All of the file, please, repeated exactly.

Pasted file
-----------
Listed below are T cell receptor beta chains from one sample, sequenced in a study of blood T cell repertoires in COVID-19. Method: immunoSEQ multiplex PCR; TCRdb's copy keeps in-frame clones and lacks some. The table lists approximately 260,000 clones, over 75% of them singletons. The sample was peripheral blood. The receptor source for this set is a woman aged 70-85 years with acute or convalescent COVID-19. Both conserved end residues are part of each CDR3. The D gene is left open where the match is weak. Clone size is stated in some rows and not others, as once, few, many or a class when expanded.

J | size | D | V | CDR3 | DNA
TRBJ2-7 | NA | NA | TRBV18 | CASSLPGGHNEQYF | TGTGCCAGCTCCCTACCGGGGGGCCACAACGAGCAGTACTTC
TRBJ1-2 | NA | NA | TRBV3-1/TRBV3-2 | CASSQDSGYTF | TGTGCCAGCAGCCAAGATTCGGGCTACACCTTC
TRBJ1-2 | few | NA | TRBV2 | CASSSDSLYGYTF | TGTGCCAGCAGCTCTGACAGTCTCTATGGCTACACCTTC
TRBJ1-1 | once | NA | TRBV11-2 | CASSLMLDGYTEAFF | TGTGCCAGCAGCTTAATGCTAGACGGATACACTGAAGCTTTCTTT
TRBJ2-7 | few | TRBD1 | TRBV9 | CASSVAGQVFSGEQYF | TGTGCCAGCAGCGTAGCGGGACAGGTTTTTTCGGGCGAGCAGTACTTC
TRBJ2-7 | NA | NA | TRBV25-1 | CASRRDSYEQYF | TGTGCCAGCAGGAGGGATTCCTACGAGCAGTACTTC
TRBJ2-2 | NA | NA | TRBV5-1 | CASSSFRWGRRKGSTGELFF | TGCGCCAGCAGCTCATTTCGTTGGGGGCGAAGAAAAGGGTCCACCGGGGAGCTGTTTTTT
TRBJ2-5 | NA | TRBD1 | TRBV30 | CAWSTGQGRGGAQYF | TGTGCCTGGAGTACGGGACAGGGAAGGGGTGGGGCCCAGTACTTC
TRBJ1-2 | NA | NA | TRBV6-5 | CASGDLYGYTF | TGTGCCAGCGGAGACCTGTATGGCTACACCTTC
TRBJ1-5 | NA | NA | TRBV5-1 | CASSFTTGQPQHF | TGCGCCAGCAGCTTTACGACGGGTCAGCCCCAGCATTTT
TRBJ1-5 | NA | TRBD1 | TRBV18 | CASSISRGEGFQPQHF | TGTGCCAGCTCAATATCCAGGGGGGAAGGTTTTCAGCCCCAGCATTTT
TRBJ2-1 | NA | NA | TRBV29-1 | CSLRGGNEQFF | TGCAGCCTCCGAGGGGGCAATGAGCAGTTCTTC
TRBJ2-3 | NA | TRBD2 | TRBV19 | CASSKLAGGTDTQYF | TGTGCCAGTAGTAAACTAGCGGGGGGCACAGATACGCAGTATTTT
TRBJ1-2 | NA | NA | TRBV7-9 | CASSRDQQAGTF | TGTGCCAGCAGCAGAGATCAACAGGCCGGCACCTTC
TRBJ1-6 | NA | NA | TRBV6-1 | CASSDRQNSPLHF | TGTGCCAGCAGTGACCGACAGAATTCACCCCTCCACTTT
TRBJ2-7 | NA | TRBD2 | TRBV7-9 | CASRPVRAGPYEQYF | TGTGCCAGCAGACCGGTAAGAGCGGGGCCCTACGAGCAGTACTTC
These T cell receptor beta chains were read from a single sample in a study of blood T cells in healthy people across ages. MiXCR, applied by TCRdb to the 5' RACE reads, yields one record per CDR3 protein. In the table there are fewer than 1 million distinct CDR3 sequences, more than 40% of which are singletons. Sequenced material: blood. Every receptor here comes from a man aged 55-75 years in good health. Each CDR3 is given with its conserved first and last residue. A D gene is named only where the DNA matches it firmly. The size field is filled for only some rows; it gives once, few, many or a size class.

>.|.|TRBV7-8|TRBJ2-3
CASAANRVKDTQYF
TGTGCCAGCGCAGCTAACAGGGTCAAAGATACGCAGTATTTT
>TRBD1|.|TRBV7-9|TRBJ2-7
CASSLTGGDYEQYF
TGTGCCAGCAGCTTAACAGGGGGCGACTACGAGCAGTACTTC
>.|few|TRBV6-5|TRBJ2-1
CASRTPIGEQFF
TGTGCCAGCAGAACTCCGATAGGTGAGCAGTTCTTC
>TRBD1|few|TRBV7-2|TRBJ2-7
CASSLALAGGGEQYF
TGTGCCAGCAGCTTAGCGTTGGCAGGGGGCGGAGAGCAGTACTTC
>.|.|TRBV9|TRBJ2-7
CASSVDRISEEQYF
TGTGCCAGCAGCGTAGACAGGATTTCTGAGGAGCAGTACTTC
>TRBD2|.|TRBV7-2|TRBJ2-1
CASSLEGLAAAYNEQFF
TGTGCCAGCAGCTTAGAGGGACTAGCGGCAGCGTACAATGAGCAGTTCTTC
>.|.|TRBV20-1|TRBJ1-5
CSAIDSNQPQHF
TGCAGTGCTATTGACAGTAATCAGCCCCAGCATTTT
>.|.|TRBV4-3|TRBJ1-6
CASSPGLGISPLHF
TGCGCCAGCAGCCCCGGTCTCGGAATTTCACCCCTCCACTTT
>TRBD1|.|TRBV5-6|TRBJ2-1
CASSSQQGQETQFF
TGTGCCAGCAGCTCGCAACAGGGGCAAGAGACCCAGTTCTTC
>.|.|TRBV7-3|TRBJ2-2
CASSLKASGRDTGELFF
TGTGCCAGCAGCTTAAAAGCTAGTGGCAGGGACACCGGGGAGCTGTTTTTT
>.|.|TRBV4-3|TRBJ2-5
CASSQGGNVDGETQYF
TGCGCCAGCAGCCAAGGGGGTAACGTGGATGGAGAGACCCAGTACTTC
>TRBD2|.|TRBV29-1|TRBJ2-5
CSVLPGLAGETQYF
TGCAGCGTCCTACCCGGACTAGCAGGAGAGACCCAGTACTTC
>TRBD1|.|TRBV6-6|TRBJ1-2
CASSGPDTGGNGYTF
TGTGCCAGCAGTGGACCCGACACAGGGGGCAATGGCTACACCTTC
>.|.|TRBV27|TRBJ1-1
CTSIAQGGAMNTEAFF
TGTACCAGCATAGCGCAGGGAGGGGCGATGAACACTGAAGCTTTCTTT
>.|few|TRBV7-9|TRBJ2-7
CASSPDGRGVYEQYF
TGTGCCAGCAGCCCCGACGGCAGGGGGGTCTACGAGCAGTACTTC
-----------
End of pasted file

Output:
Listed below are T cell receptor beta chains from one sample, sequenced in a study of blood T cell repertoires in COVID-19. Method: immunoSEQ multiplex PCR; TCRdb's copy keeps in-frame clones and lacks some. The table lists approximately 260,000 clones, over 75% of them singletons. The sample was peripheral blood. The receptor source for this set is a woman aged 70-85 years with acute or convalescent COVID-19. Both conserved end residues are part of each CDR3. The D gene is left open where the match is weak. Clone size is stated in some rows and not others, as once, few, many or a class when expanded.

J | size | D | V | CDR3 | DNA
TRBJ2-7 | NA | NA | TRBV18 | CASSLPGGHNEQYF | TGTGCCAGCTCCCTACCGGGGGGCCACAACGAGCAGTACTTC
TRBJ1-2 | NA | NA | TRBV3-1/TRBV3-2 | CASSQDSGYTF | TGTGCCAGCAGCCAAGATTCGGGCTACACCTTC
TRBJ1-2 | few | NA | TRBV2 | CASSSDSLYGYTF | TGTGCCAGCAGCTCTGACAGTCTCTATGGCTACACCTTC
TRBJ1-1 | once | NA | TRBV11-2 | CASSLMLDGYTEAFF | TGTGCCAGCAGCTTAATGCTAGACGGATACACTGAAGCTTTCTTT
TRBJ2-7 | few | TRBD1 | TRBV9 | CASSVAGQVFSGEQYF | TGTGCCAGCAGCGTAGCGGGACAGGTTTTTTCGGGCGAGCAGTACTTC
TRBJ2-7 | NA | NA | TRBV25-1 | CASRRDSYEQYF | TGTGCCAGCAGGAGGGATTCCTACGAGCAGTACTTC
TRBJ2-2 | NA | NA | TRBV5-1 | CASSSFRWGRRKGSTGELFF | TGCGCCAGCAGCTCATTTCGTTGGGGGCGAAGAAAAGGGTCCACCGGGGAGCTGTTTTTT
TRBJ2-5 | NA | TRBD1 | TRBV30 | CAWSTGQGRGGAQYF | TGTGCCTGGAGTACGGGACAGGGAAGGGGTGGGGCCCAGTACTTC
TRBJ1-2 | NA | NA | TRBV6-5 | CASGDLYGYTF | TGTGCCAGCGGAGACCTGTATGGCTACACCTTC
TRBJ1-5 | NA | NA | TRBV5-1 | CASSFTTGQPQHF | TGCGCCAGCAGCTTTACGACGGGTCAGCCCCAGCATTTT
TRBJ1-5 | NA | TRBD1 | TRBV18 | CASSISRGEGFQPQHF | TGTGCCAGCTCAATATCCAGGGGGGAAGGTTTTCAGCCCCAGCATTTT
TRBJ2-1 | NA | NA | TRBV29-1 | CSLRGGNEQFF | TGCAGCCTCCGAGGGGGCAATGAGCAGTTCTTC
TRBJ2-3 | NA | TRBD2 | TRBV19 | CASSKLAGGTDTQYF | TGTGCCAGTAGTAAACTAGCGGGGGGCACAGATACGCAGTATTTT
TRBJ1-2 | NA | NA | TRBV7-9 | CASSRDQQAGTF | TGTGCCAGCAGCAGAGATCAACAGGCCGGCACCTTC
TRBJ1-6 | NA | NA | TRBV6-1 | CASSDRQNSPLHF | TGTGCCAGCAGTGACCGACAGAATTCACCCCTCCACTTT
TRBJ2-7 | NA | TRBD2 | TRBV7-9 | CASRPVRAGPYEQYF | TGTGCCAGCAGACCGGTAAGAGCGGGGCCCTACGAGCAGTACTTC
These T cell receptor beta chains were read from a single sample in a study of blood T cells in healthy people across ages. MiXCR, applied by TCRdb to the 5' RACE reads, yields one record per CDR3 protein. In the table there are fewer than 1 million distinct CDR3 sequences, more than 40% of which are singletons. Sequenced material: blood. Every receptor here comes from a man aged 55-75 years in good health. Each CDR3 is given with its conserved first and last residue. A D gene is named only where the DNA matches it firmly. The size field is filled for only some rows; it gives once, few, many or a size class.

>.|.|TRBV7-8|TRBJ2-3
CASAANRVKDTQYF
TGTGCCAGCGCAGCTAACAGGGTCAAAGATACGCAGTATTTT
>TRBD1|.|TRBV7-9|TRBJ2-7
CASSLTGGDYEQYF
TGTGCCAGCAGCTTAACAGGGGGCGACTACGAGCAGTACTTC
>.|few|TRBV6-5|TRBJ2-1
CASRTPIGEQFF
TGTGCCAGCAGAACTCCGATAGGTGAGCAGTTCTTC
>TRBD1|few|TRBV7-2|TRBJ2-7
CASSLALAGGGEQYF
TGTGCCAGCAGCTTAGCGTTGGCAGGGGGCGGAGAGCAGTACTTC
>.|.|TRBV9|TRBJ2-7
CASSVDRISEEQYF
TGTGCCAGCAGCGTAGACAGGATTTCTGAGGAGCAGTACTTC
>TRBD2|.|TRBV7-2|TRBJ2-1
CASSLEGLAAAYNEQFF
TGTGCCAGCAGCTTAGAGGGACTAGCGGCAGCGTACAATGAGCAGTTCTTC
>.|.|TRBV20-1|TRBJ1-5
CSAIDSNQPQHF
TGCAGTGCTATTGACAGTAATCAGCCCCAGCATTTT
>.|.|TRBV4-3|TRBJ1-6
CASSPGLGISPLHF
TGCGCCAGCAGCCCCGGTCTCGGAATTTCACCCCTCCACTTT
>TRBD1|.|TRBV5-6|TRBJ2-1
CASSSQQGQETQFF
TGTGCCAGCAGCTCGCAACAGGGGCAAGAGACCCAGTTCTTC
>.|.|TRBV7-3|TRBJ2-2
CASSLKASGRDTGELFF
TGTGCCAGCAGCTTAAAAGCTAGTGGCAGGGACACCGGGGAGCTGTTTTTT
>.|.|TRBV4-3|TRBJ2-5
CASSQGGNVDGETQYF
TGCGCCAGCAGCCAAGGGGGTAACGTGGATGGAGAGACCCAGTACTTC
>TRBD2|.|TRBV29-1|TRBJ2-5
CSVLPGLAGETQYF
TGCAGCGTCCTACCCGGACTAGCAGGAGAGACCCAGTACTTC
>TRBD1|.|TRBV6-6|TRBJ1-2
CASSGPDTGGNGYTF
TGTGCCAGCAGTGGACCCGACACAGGGGGCAATGGCTACACCTTC
>.|.|TRBV27|TRBJ1-1
CTSIAQGGAMNTEAFF
TGTACCAGCATAGCGCAGGGAGGGGCGATGAACACTGAAGCTTTCTTT
>.|few|TRBV7-9|TRBJ2-7
CASSPDGRGVYEQYF
TGTGCCAGCAGCCCCGACGGCAGGGGGGTCTACGAGCAGTACTTC